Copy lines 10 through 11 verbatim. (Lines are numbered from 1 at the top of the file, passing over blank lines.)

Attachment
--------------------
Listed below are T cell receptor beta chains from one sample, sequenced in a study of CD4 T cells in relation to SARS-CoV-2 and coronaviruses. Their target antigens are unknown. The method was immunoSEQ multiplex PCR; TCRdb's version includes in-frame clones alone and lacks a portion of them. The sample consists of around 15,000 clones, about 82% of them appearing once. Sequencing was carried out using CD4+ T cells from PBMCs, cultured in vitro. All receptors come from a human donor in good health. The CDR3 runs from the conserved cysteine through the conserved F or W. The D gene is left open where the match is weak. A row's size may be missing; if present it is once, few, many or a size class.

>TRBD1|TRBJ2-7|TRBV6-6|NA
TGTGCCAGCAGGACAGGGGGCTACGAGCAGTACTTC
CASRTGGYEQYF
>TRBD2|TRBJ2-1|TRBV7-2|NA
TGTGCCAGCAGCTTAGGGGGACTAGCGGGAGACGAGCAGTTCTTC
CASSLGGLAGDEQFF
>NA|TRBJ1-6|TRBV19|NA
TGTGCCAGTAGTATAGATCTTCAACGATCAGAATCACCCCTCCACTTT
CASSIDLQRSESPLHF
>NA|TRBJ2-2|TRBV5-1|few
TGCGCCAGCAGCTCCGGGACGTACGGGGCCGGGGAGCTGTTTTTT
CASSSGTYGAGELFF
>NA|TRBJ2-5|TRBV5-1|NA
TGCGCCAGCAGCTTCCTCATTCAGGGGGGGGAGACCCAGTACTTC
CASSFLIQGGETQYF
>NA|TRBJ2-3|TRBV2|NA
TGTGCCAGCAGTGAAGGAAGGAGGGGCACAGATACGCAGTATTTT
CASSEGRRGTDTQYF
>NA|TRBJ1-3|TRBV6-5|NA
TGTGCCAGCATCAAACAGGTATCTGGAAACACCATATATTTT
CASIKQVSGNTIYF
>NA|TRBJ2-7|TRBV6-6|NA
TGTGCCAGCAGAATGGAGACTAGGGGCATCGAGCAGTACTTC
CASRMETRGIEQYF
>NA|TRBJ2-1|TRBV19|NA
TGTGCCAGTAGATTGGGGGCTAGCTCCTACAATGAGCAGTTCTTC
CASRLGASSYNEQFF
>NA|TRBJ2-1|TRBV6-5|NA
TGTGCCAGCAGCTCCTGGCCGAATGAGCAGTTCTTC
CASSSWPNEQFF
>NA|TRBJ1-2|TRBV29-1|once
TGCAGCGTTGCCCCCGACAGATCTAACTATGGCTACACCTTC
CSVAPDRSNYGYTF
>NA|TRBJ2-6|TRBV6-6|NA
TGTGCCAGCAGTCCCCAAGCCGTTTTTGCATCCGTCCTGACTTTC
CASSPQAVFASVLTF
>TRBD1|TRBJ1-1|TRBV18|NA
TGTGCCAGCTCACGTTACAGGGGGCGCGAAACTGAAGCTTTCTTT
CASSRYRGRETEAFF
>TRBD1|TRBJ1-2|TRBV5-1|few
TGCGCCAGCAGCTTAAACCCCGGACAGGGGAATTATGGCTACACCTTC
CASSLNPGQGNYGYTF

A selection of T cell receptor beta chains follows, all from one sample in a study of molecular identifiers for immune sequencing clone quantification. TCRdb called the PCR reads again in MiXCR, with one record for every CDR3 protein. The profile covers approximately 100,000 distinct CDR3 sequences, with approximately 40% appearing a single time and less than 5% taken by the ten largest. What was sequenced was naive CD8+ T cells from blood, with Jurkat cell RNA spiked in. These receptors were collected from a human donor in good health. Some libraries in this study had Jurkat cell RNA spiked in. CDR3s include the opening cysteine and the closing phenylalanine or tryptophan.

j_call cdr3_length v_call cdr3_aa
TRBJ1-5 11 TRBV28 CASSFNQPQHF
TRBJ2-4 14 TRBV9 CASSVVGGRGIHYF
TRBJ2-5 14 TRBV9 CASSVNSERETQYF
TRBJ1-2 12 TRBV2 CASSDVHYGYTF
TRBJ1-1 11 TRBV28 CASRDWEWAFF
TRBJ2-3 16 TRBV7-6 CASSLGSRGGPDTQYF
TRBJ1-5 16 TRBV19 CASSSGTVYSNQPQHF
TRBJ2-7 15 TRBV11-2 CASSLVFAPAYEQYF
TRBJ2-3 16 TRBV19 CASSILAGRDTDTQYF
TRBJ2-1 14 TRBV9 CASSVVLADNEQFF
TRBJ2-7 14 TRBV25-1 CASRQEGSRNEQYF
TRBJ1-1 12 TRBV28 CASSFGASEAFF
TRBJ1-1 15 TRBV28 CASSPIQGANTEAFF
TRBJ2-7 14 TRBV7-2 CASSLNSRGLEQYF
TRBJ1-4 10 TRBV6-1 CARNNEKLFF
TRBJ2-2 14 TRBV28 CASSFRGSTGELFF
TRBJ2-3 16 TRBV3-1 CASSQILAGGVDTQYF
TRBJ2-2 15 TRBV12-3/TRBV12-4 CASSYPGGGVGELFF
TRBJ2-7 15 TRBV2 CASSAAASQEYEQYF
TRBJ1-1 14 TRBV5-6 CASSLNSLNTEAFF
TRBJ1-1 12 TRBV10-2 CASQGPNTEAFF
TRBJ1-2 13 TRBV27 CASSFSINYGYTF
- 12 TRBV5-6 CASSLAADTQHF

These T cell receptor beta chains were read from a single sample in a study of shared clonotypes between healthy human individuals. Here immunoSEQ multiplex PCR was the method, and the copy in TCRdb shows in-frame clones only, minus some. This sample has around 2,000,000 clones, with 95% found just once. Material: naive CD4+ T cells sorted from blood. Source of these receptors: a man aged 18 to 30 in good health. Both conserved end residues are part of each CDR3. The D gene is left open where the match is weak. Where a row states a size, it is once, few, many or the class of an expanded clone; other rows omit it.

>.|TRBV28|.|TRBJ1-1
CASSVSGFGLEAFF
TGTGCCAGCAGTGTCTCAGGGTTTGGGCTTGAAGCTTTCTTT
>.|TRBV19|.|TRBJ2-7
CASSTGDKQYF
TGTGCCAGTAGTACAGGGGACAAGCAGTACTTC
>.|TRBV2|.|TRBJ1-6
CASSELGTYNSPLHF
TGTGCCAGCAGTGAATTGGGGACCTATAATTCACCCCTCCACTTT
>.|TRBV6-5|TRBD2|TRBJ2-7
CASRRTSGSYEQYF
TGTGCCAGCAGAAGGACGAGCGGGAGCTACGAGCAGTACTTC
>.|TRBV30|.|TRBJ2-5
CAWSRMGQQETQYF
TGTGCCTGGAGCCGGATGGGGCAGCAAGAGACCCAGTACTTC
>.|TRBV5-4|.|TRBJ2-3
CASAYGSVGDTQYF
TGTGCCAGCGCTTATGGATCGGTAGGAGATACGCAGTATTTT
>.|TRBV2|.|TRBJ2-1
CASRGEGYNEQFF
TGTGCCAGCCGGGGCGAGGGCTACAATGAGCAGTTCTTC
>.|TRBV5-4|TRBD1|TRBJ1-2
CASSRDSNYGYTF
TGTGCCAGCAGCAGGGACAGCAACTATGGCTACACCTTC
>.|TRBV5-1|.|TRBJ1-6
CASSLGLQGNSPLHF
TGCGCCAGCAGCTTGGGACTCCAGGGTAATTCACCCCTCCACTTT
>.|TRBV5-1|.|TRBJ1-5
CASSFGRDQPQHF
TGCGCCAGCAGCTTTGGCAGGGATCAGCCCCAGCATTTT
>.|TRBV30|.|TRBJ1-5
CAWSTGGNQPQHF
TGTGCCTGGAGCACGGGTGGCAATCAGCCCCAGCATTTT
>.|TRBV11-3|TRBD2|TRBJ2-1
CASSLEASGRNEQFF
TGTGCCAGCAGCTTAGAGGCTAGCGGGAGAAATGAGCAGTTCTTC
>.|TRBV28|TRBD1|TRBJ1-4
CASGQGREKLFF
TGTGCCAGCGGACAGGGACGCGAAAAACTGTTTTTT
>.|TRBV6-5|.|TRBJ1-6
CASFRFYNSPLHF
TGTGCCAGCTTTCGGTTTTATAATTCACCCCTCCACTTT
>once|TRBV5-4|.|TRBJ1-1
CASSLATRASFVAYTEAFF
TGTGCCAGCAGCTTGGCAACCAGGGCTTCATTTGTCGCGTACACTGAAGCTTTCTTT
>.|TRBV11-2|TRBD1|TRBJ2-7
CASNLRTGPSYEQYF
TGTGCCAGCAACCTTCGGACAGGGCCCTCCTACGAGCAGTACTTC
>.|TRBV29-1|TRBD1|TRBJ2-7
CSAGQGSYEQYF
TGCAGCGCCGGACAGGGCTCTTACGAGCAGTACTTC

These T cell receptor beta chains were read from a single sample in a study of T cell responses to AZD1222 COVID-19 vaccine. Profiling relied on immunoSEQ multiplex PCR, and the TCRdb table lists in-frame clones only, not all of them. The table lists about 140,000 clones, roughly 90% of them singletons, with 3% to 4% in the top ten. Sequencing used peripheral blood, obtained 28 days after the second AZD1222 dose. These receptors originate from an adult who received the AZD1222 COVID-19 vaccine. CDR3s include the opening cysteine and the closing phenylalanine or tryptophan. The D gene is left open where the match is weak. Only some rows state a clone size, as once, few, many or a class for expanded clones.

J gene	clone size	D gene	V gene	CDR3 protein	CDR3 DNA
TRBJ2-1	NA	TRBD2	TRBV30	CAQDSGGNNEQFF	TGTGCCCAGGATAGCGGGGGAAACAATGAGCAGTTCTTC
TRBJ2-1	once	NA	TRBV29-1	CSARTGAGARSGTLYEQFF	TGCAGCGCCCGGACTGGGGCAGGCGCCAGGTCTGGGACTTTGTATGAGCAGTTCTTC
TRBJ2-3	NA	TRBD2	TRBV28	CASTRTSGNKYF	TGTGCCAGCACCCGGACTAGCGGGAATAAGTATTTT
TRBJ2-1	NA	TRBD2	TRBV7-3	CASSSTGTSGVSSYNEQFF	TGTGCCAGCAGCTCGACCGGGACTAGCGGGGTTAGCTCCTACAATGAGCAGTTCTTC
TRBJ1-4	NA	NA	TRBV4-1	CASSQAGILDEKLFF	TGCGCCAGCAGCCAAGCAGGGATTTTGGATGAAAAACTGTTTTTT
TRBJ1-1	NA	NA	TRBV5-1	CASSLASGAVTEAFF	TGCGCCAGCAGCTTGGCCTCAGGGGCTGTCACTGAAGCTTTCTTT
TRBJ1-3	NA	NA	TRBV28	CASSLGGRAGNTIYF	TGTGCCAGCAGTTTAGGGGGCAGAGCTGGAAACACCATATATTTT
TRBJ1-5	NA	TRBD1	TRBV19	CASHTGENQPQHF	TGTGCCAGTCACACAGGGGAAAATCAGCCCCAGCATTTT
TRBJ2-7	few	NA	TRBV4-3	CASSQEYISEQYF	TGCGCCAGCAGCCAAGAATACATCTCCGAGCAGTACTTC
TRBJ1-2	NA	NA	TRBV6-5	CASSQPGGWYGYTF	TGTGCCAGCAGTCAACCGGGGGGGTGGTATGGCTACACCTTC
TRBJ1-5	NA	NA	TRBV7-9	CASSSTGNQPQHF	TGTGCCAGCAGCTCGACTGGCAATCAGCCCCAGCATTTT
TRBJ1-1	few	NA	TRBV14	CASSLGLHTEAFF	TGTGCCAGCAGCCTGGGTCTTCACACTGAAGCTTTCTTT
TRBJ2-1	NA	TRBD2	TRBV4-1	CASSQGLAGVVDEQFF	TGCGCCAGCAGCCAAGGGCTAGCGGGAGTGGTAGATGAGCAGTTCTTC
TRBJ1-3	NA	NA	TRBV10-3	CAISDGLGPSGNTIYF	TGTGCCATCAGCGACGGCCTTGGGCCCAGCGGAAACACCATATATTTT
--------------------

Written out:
CASSIDLQRSESPLHF
>NA|TRBJ2-2|TRBV5-1|few